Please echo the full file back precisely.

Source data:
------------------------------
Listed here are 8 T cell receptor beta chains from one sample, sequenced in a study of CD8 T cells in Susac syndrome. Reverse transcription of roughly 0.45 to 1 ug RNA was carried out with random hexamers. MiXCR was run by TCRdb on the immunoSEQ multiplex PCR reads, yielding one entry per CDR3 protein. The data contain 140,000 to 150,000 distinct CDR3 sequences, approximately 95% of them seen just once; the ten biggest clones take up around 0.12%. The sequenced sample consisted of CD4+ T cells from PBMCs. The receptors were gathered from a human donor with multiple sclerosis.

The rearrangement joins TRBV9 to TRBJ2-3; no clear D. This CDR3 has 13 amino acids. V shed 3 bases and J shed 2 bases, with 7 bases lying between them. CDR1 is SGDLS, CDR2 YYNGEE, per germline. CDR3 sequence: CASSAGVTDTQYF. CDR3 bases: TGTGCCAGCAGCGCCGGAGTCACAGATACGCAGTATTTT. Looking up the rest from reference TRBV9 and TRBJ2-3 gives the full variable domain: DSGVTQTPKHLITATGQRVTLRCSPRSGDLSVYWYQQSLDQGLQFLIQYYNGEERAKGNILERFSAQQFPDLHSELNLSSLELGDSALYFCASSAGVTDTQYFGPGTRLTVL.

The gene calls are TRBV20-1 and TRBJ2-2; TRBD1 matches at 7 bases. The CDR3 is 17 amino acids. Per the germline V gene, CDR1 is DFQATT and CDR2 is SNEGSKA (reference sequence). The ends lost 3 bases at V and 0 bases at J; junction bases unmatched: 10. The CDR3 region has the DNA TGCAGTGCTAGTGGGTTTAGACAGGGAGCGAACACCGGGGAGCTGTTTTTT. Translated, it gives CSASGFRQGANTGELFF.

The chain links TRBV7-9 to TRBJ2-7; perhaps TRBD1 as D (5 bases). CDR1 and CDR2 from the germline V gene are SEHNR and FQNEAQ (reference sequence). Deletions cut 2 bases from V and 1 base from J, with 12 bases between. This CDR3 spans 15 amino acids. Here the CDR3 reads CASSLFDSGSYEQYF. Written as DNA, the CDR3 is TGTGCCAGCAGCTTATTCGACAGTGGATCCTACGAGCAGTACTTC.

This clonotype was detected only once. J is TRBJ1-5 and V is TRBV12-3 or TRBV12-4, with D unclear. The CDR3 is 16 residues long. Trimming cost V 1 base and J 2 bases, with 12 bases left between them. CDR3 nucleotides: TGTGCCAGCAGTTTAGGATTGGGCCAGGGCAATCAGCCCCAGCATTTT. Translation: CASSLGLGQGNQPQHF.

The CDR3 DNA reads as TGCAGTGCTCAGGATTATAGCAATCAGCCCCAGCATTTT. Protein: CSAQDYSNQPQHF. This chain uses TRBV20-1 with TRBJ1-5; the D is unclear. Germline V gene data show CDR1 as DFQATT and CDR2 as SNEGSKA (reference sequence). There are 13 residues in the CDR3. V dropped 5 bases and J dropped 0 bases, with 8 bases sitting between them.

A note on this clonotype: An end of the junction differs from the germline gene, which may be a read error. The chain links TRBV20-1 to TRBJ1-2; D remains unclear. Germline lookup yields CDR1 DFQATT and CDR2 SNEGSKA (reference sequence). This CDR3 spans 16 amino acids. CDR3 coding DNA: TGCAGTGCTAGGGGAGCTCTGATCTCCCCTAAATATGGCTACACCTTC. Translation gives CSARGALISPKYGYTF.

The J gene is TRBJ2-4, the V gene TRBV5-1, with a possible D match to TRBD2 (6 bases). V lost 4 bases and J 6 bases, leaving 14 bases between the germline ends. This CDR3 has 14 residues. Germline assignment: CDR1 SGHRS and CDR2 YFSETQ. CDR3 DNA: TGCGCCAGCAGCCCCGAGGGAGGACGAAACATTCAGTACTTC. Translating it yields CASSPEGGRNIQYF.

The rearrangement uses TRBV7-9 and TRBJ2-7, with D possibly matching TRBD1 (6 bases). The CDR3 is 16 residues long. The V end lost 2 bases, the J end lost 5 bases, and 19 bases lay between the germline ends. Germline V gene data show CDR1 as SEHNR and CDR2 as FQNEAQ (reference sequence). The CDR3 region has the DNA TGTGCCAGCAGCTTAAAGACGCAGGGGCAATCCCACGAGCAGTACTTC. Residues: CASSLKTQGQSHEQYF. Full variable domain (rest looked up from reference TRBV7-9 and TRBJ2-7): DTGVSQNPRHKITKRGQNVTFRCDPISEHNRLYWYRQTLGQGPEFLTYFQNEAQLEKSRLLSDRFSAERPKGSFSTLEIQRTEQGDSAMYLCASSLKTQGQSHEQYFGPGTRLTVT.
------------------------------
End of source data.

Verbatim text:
Listed here are 8 T cell receptor beta chains from one sample, sequenced in a study of CD8 T cells in Susac syndrome. Reverse transcription of roughly 0.45 to 1 ug RNA was carried out with random hexamers. MiXCR was run by TCRdb on the immunoSEQ multiplex PCR reads, yielding one entry per CDR3 protein. The data contain 140,000 to 150,000 distinct CDR3 sequences, approximately 95% of them seen just once; the ten biggest clones take up around 0.12%. The sequenced sample consisted of CD4+ T cells from PBMCs. The receptors were gathered from a human donor with multiple sclerosis.

The rearrangement joins TRBV9 to TRBJ2-3; no clear D. This CDR3 has 13 amino acids. V shed 3 bases and J shed 2 bases, with 7 bases lying between them. CDR1 is SGDLS, CDR2 YYNGEE, per germline. CDR3 sequence: CASSAGVTDTQYF. CDR3 bases: TGTGCCAGCAGCGCCGGAGTCACAGATACGCAGTATTTT. Looking up the rest from reference TRBV9 and TRBJ2-3 gives the full variable domain: DSGVTQTPKHLITATGQRVTLRCSPRSGDLSVYWYQQSLDQGLQFLIQYYNGEERAKGNILERFSAQQFPDLHSELNLSSLELGDSALYFCASSAGVTDTQYFGPGTRLTVL.

The gene calls are TRBV20-1 and TRBJ2-2; TRBD1 matches at 7 bases. The CDR3 is 17 amino acids. Per the germline V gene, CDR1 is DFQATT and CDR2 is SNEGSKA (reference sequence). The ends lost 3 bases at V and 0 bases at J; junction bases unmatched: 10. The CDR3 region has the DNA TGCAGTGCTAGTGGGTTTAGACAGGGAGCGAACACCGGGGAGCTGTTTTTT. Translated, it gives CSASGFRQGANTGELFF.

The chain links TRBV7-9 to TRBJ2-7; perhaps TRBD1 as D (5 bases). CDR1 and CDR2 from the germline V gene are SEHNR and FQNEAQ (reference sequence). Deletions cut 2 bases from V and 1 base from J, with 12 bases between. This CDR3 spans 15 amino acids. Here the CDR3 reads CASSLFDSGSYEQYF. Written as DNA, the CDR3 is TGTGCCAGCAGCTTATTCGACAGTGGATCCTACGAGCAGTACTTC.

This clonotype was detected only once. J is TRBJ1-5 and V is TRBV12-3 or TRBV12-4, with D unclear. The CDR3 is 16 residues long. Trimming cost V 1 base and J 2 bases, with 12 bases left between them. CDR3 nucleotides: TGTGCCAGCAGTTTAGGATTGGGCCAGGGCAATCAGCCCCAGCATTTT. Translation: CASSLGLGQGNQPQHF.

The CDR3 DNA reads as TGCAGTGCTCAGGATTATAGCAATCAGCCCCAGCATTTT. Protein: CSAQDYSNQPQHF. This chain uses TRBV20-1 with TRBJ1-5; the D is unclear. Germline V gene data show CDR1 as DFQATT and CDR2 as SNEGSKA (reference sequence). There are 13 residues in the CDR3. V dropped 5 bases and J dropped 0 bases, with 8 bases sitting between them.

A note on this clonotype: An end of the junction differs from the germline gene, which may be a read error. The chain links TRBV20-1 to TRBJ1-2; D remains unclear. Germline lookup yields CDR1 DFQATT and CDR2 SNEGSKA (reference sequence). This CDR3 spans 16 amino acids. CDR3 coding DNA: TGCAGTGCTAGGGGAGCTCTGATCTCCCCTAAATATGGCTACACCTTC. Translation gives CSARGALISPKYGYTF.

The J gene is TRBJ2-4, the V gene TRBV5-1, with a possible D match to TRBD2 (6 bases). V lost 4 bases and J 6 bases, leaving 14 bases between the germline ends. This CDR3 has 14 residues. Germline assignment: CDR1 SGHRS and CDR2 YFSETQ. CDR3 DNA: TGCGCCAGCAGCCCCGAGGGAGGACGAAACATTCAGTACTTC. Translating it yields CASSPEGGRNIQYF.

The rearrangement uses TRBV7-9 and TRBJ2-7, with D possibly matching TRBD1 (6 bases). The CDR3 is 16 residues long. The V end lost 2 bases, the J end lost 5 bases, and 19 bases lay between the germline ends. Germline V gene data show CDR1 as SEHNR and CDR2 as FQNEAQ (reference sequence). The CDR3 region has the DNA TGTGCCAGCAGCTTAAAGACGCAGGGGCAATCCCACGAGCAGTACTTC. Residues: CASSLKTQGQSHEQYF. Full variable domain (rest looked up from reference TRBV7-9 and TRBJ2-7): DTGVSQNPRHKITKRGQNVTFRCDPISEHNRLYWYRQTLGQGPEFLTYFQNEAQLEKSRLLSDRFSAERPKGSFSTLEIQRTEQGDSAMYLCASSLKTQGQSHEQYFGPGTRLTVT.